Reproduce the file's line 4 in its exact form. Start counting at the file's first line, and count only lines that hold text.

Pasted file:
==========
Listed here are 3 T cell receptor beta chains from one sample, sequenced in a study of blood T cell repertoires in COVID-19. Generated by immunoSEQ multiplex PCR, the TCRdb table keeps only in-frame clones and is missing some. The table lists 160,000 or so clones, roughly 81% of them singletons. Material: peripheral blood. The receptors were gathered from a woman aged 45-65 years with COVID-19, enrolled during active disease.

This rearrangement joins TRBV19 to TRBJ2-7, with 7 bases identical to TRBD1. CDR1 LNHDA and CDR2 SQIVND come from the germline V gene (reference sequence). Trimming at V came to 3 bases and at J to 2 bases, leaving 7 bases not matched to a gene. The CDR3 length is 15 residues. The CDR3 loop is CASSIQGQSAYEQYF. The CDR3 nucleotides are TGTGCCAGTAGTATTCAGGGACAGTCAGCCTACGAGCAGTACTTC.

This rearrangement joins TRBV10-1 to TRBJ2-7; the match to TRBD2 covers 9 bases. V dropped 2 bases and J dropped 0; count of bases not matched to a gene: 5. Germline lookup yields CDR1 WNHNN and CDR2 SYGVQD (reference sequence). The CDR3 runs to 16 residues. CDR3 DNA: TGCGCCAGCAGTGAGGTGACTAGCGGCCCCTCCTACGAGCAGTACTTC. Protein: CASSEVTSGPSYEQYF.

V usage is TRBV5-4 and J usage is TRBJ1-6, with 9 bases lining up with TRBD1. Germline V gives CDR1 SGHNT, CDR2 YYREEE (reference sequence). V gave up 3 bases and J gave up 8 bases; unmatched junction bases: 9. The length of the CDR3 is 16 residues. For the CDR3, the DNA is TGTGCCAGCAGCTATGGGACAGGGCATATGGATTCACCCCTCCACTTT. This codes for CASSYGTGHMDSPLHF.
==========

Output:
V usage is TRBV5-4 and J usage is TRBJ1-6, with 9 bases lining up with TRBD1. Germline V gives CDR1 SGHNT, CDR2 YYREEE (reference sequence). V gave up 3 bases and J gave up 8 bases; unmatched junction bases: 9. The length of the CDR3 is 16 residues. For the CDR3, the DNA is TGTGCCAGCAGCTATGGGACAGGGCATATGGATTCACCCCTCCACTTT. This codes for CASSYGTGHMDSPLHF.